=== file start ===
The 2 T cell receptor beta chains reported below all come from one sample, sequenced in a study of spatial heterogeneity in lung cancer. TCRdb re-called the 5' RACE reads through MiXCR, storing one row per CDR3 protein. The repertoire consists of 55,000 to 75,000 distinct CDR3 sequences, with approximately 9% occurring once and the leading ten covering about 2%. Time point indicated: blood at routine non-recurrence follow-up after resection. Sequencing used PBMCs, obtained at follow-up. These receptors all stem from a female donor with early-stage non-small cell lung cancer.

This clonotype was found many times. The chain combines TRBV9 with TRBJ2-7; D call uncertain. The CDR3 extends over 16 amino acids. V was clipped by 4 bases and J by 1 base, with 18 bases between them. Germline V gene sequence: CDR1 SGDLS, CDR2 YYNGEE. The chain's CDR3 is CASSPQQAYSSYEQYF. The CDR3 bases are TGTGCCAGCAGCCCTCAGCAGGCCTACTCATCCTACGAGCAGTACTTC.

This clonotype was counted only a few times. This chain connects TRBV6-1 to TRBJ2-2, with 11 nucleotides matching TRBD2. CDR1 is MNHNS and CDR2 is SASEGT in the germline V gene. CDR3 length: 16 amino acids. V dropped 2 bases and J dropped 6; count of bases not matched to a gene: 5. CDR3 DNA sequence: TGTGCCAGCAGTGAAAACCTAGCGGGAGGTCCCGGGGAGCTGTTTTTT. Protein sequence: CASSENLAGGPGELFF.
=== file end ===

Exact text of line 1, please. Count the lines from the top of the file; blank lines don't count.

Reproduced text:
The 2 T cell receptor beta chains reported below all come from one sample, sequenced in a study of spatial heterogeneity in lung cancer. TCRdb re-called the 5' RACE reads through MiXCR, storing one row per CDR3 protein. The repertoire consists of 55,000 to 75,000 distinct CDR3 sequences, with approximately 9% occurring once and the leading ten covering about 2%. Time point indicated: blood at routine non-recurrence follow-up after resection. Sequencing used PBMCs, obtained at follow-up. These receptors all stem from a female donor with early-stage non-small cell lung cancer.